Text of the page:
An extensive line of tsadikim of the Hager family, active from the end of the eighteenth century in Galicia, in Bucovina, and especially in Transylvania and Subcarpathian Rus’. Its descendants serve as rebbes to this day in Israel, the United States, and Britain.
The founder of the dynasty was Menaḥem Mendel of Kosov (ca. 1768–1825), the son of the disciple of the Besht, Ya‘akov Koppel Ḥasid. Menaḥem Mendel was born in Kolomea, and after his marriage he moved to Kosov; from 1790 he served as rabbi there. After the death of his teacher, Tsevi Hirsh of Nadvorne (Nadwórna), in 1802, Menaḥem Mendel began to serve as a Hasidic rebbe and was the most important promulgator of Hasidism in Subcarpathian Rus’. His teachings, collected in the volume Ahavat shalom (1833), are studded with gimatriyot (numerological interpretations) and include much kabbalistic content, dealing extensively with the connection to the tsadik, to Shabbat, to charity, and to sexual purity.
A controversy regarding the succession to Menaḥem Mendel’s leadership was settled by mediation, following which his eldest son, Ḥayim (ca. 1795–1854), took his place in Kosov, and his second son, David (ca. 1797–1848), moved to nearby Zablotov, where he established a new Hasidic dynasty. When David died, his branch of Hasidism was split between his two sons: Ya‘akov (ca. 1813–1881) became the rebbe of Zablotov, while Menaḥem Mendel (ca. 1827–1894) settled in Demichi, outside Zablotov. Among their descendants, the division became a rivalry; and the branch of Hasidism established by David ceased to exist during the Holocaust.
Ḥayim of Kosov was more widely known and was one of the most important tsadikim active in Bucovina and Galicia. His teachings were gathered in Torat Ḥayim (1856). All of his three sons were rebbes, but after his death most of his Hasidim followed his youngest son, Menaḥem Mendel (1830–1884), who established a Hasidic court in Vizhnits (Rom., Vijnița; Ukr., Vyzhnyts’a), Bucovina, where he served as both rabbi and rebbe. He married Miryam, the daughter of the tsadik Yisra’el of Ruzhin, and these family connections also helped him to strengthen the grip of his dynasty on the communities of Transylvania and Subcarpathian Rus’. His teachings were published in Tsemaḥ tsadik (1885).
Menaḥem Mendel’s eldest son, Barukh (ca. 1845–1893), was the Vizhnitser rebbe for a short time. After his death, most of Barukh’s sons served as rebbes in Otynya and Horodenka (Galicia); in Storozhinets, Zaleshchiki, and Suceava (Bucovina); and in Borşa (Transylvania). Each of these had offshoots, but the most prominent branch was the one descended from Yisra’el (1860–1936), Barukh’s eldest son and his successor in Vizhnits.
When World War I broke out, Yisra’el moved his court to Oradea in Transylvania. He continued to lead the Hasidim there and became the most influential rebbe in Kosov-Vizhnits Hasidism between the two world wars. Almost all of his sons served as rebbes in Oradea, Siret (Sereth), and Vishova (Vişeu de Sus) in Transylvania and in Vizhnits.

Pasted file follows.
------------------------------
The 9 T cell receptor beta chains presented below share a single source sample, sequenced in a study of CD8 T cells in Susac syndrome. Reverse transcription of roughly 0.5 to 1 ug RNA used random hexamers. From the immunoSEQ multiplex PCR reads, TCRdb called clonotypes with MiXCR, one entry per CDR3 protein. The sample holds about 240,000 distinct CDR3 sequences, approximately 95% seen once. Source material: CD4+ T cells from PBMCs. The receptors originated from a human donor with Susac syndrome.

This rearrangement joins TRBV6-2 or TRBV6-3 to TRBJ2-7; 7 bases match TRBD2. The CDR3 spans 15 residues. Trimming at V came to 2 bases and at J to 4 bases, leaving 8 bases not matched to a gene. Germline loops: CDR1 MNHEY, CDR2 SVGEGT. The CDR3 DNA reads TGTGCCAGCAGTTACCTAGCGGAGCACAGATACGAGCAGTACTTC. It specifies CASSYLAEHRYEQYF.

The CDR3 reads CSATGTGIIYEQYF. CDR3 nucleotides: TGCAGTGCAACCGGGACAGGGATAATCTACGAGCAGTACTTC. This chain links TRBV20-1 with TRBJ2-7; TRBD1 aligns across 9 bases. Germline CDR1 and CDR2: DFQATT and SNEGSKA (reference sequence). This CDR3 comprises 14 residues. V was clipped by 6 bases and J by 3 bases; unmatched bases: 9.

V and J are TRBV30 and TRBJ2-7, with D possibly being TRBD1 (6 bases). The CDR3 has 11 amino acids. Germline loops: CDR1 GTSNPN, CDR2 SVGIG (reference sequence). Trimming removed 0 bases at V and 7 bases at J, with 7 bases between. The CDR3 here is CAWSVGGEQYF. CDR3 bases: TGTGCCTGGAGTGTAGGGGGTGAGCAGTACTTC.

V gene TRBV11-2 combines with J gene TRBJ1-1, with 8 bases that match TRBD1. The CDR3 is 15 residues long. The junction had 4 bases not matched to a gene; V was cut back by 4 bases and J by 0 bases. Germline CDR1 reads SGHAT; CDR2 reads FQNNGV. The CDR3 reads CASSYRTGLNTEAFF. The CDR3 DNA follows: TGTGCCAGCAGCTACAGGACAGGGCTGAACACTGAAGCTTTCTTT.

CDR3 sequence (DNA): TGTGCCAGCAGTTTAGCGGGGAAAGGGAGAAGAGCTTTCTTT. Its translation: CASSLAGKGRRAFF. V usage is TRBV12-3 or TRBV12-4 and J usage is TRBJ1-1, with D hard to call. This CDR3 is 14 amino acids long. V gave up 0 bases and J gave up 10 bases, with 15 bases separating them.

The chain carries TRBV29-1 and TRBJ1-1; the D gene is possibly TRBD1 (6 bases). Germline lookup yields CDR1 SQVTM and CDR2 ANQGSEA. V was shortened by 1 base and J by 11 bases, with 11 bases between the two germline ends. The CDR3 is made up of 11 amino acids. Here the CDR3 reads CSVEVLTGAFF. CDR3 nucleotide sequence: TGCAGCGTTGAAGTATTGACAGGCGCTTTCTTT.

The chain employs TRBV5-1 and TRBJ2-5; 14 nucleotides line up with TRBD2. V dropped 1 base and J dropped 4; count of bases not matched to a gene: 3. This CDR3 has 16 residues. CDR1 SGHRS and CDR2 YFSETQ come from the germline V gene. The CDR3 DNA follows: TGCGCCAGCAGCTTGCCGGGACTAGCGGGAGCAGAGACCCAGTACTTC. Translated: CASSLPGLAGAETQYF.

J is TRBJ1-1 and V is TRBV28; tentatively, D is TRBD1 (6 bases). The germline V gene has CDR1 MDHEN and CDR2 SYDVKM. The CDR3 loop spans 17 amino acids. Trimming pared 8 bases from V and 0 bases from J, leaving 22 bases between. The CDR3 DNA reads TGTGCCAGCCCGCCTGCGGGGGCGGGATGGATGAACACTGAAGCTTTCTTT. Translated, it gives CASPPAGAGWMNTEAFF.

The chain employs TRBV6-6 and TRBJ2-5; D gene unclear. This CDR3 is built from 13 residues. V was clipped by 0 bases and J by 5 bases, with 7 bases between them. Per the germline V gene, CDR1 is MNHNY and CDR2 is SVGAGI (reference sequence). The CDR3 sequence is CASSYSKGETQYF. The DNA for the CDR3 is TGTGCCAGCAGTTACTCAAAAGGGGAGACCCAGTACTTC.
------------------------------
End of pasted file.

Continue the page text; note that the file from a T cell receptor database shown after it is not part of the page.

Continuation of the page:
Some of the leaders of the dynasty, such as the rebbes of Borşa, died during the Holocaust, but others managed to immigrate to the Land of Israel. Three sons of Yisra’el of Vizhnits moved there: Ḥayim Me’ir (1887–1972), Eli‘ezer (1891–1946), and Barukh (ca. 1895–1964; he led the Hasidic branch known as Seret). In Israel they renewed Vizhnits Hasidism in two main centers, Bene Berak and Haifa. A later branch of the dynasty, which emerged because of disputes over inheritance issues, is active in New York today.
The rebbes of Vizhnits were known as vigorous leaders, and they and their Hasidim were involved in controversies with other Hasidic leaders over appointments, areas of influence, and the distribution of funds intended for the Land of Israel. One well-known controversy was that between Menaḥem Mendel of Kosov and Yitsḥak of Radzivil (Radziwiłł; d. 1832), the son of Yeḥi’el Mikhl of Zlotshev (1726–1781). There was also a longstanding rivalry, which began in the lifetime of Ḥayim of Kosov, with the Teitelbaum family, an important family of rabbis and rebbes in Hungary.
Most of the members of the dynasty were also community rabbis and only became rebbes when their fathers died. From the beginning of the twentieth century, most were increasingly active in the ultra-Orthodox community. Some were among the leaders of Agudas Yisroel and opposed Zionism, but others expressed sympathy for settlement in Palestine and even for the Mizraḥi movement. The rebbes established yeshivas and were active in recruiting students and in determining the curriculum. The best known of their yeshivas was Ahavat Yisra’el (Love of Israel), a unique institution in Bucovina, which Yisra’el of Vizhnits founded in 1903. The yeshiva was closed in 1914 and was reopened in 1922 by Yisra’el’s son Eli‘ezer.
Nigunim (spiritual melodies) and music had a prominent place in the Vizhnits dynasty from the time of its inception. The rebbes themselves accorded great importance to this aspect. Many original nigunim were composed in the courts of Vizhnits; they often reflect the incorporation of musical traditions from surrounding cultures. There were also active choruses and bands.
Yitsḥak Alfasi, Tif’eret shebe-malkhut: Bet Kosov Vizhnits, 4th ed. (n.p., 1980); Shmuel ha-Cohen (Weingarten), “Le-Korot ha-yehudim be-Karpatorus,” in Entsiklopedyah shel galuyot, vol. 7, Karpatorus, cols. 17–88 (Jerusalem and Tel Aviv, 1960); Ya‘akov Mazor, “Merkaziyuto shel ha-Admor be-hitḥadshut ha-ḥayim ha-musikaliyim be-Ḥatser Viz´nits bi-Bene Berak, 1950–1972,” Dukhan 12 (1989): 130–158; Mendel Piekarz, Ha-Hanhagah ha-ḥasidit (Jerusalem, 1999), pp. 242–244; Tzvi M. Rabinowicz, The Encyclopedia of Hasidism (Northvale, N.J., 1996), pp. 162–169; Me’ir Vunder, “Hager,” in Me’ore Galitsyah: Entsiklopedyah le-ḥakhme Galitsyah, vol. 2, cols. 7–82 (Jerusalem, 1982).
Translated from Hebrew by Jeffrey Green